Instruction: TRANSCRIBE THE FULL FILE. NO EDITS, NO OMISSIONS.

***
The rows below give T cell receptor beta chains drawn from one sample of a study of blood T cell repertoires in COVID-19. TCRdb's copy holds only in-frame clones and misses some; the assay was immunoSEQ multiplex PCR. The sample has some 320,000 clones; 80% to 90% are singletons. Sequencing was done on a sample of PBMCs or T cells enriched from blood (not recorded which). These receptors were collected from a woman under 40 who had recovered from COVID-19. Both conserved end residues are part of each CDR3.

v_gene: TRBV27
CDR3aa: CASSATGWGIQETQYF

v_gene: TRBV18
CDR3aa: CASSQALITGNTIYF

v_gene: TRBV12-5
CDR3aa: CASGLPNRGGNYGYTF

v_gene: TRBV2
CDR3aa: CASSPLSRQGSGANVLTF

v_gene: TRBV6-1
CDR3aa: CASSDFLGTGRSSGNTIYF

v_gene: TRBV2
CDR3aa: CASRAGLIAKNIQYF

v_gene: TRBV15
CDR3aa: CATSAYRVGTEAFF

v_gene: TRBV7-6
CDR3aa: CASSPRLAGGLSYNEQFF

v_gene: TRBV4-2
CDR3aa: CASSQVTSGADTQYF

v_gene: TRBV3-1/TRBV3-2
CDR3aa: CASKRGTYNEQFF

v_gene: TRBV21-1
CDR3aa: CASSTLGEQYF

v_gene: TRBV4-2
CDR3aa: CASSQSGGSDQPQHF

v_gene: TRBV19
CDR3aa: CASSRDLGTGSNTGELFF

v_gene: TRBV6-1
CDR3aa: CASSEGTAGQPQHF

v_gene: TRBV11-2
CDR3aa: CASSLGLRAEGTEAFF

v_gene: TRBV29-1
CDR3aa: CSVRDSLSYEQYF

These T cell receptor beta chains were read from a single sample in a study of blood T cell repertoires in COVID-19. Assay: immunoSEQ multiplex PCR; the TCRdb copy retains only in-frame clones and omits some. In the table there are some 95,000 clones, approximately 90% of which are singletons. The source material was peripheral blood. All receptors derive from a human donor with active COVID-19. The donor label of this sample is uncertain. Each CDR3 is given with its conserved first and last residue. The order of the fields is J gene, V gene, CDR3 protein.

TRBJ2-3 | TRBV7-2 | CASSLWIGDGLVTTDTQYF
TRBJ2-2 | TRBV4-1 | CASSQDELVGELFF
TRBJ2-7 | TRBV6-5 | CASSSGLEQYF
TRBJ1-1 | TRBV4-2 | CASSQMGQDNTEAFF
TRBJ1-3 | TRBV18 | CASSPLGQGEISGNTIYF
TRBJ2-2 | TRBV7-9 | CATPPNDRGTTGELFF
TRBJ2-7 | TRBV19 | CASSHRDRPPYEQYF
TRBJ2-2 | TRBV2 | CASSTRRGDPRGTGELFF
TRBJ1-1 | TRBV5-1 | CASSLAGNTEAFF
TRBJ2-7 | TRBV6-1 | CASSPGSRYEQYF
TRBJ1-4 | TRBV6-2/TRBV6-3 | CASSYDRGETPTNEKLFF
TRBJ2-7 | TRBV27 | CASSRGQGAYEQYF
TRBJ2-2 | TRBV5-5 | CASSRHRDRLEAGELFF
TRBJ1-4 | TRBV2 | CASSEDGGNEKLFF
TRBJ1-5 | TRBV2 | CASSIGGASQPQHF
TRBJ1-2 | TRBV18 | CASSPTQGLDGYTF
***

The rows below give T cell receptor beta chains drawn from one sample of a study of blood T cell repertoires in COVID-19. TCRdb's copy holds only in-frame clones and misses some; the assay was immunoSEQ multiplex PCR. The sample has some 320,000 clones; 80% to 90% are singletons. Sequencing was done on a sample of PBMCs or T cells enriched from blood (not recorded which). These receptors were collected from a woman under 40 who had recovered from COVID-19. Both conserved end residues are part of each CDR3.

v_gene: TRBV27
CDR3aa: CASSATGWGIQETQYF

v_gene: TRBV18
CDR3aa: CASSQALITGNTIYF

v_gene: TRBV12-5
CDR3aa: CASGLPNRGGNYGYTF

v_gene: TRBV2
CDR3aa: CASSPLSRQGSGANVLTF

v_gene: TRBV6-1
CDR3aa: CASSDFLGTGRSSGNTIYF

v_gene: TRBV2
CDR3aa: CASRAGLIAKNIQYF

v_gene: TRBV15
CDR3aa: CATSAYRVGTEAFF

v_gene: TRBV7-6
CDR3aa: CASSPRLAGGLSYNEQFF

v_gene: TRBV4-2
CDR3aa: CASSQVTSGADTQYF

v_gene: TRBV3-1/TRBV3-2
CDR3aa: CASKRGTYNEQFF

v_gene: TRBV21-1
CDR3aa: CASSTLGEQYF

v_gene: TRBV4-2
CDR3aa: CASSQSGGSDQPQHF

v_gene: TRBV19
CDR3aa: CASSRDLGTGSNTGELFF

v_gene: TRBV6-1
CDR3aa: CASSEGTAGQPQHF

v_gene: TRBV11-2
CDR3aa: CASSLGLRAEGTEAFF

v_gene: TRBV29-1
CDR3aa: CSVRDSLSYEQYF

These T cell receptor beta chains were read from a single sample in a study of blood T cell repertoires in COVID-19. Assay: immunoSEQ multiplex PCR; the TCRdb copy retains only in-frame clones and omits some. In the table there are some 95,000 clones, approximately 90% of which are singletons. The source material was peripheral blood. All receptors derive from a human donor with active COVID-19. The donor label of this sample is uncertain. Each CDR3 is given with its conserved first and last residue. The order of the fields is J gene, V gene, CDR3 protein.

TRBJ2-3 | TRBV7-2 | CASSLWIGDGLVTTDTQYF
TRBJ2-2 | TRBV4-1 | CASSQDELVGELFF
TRBJ2-7 | TRBV6-5 | CASSSGLEQYF
TRBJ1-1 | TRBV4-2 | CASSQMGQDNTEAFF
TRBJ1-3 | TRBV18 | CASSPLGQGEISGNTIYF
TRBJ2-2 | TRBV7-9 | CATPPNDRGTTGELFF
TRBJ2-7 | TRBV19 | CASSHRDRPPYEQYF
TRBJ2-2 | TRBV2 | CASSTRRGDPRGTGELFF
TRBJ1-1 | TRBV5-1 | CASSLAGNTEAFF
TRBJ2-7 | TRBV6-1 | CASSPGSRYEQYF
TRBJ1-4 | TRBV6-2/TRBV6-3 | CASSYDRGETPTNEKLFF
TRBJ2-7 | TRBV27 | CASSRGQGAYEQYF
TRBJ2-2 | TRBV5-5 | CASSRHRDRLEAGELFF
TRBJ1-4 | TRBV2 | CASSEDGGNEKLFF
TRBJ1-5 | TRBV2 | CASSIGGASQPQHF
TRBJ1-2 | TRBV18 | CASSPTQGLDGYTF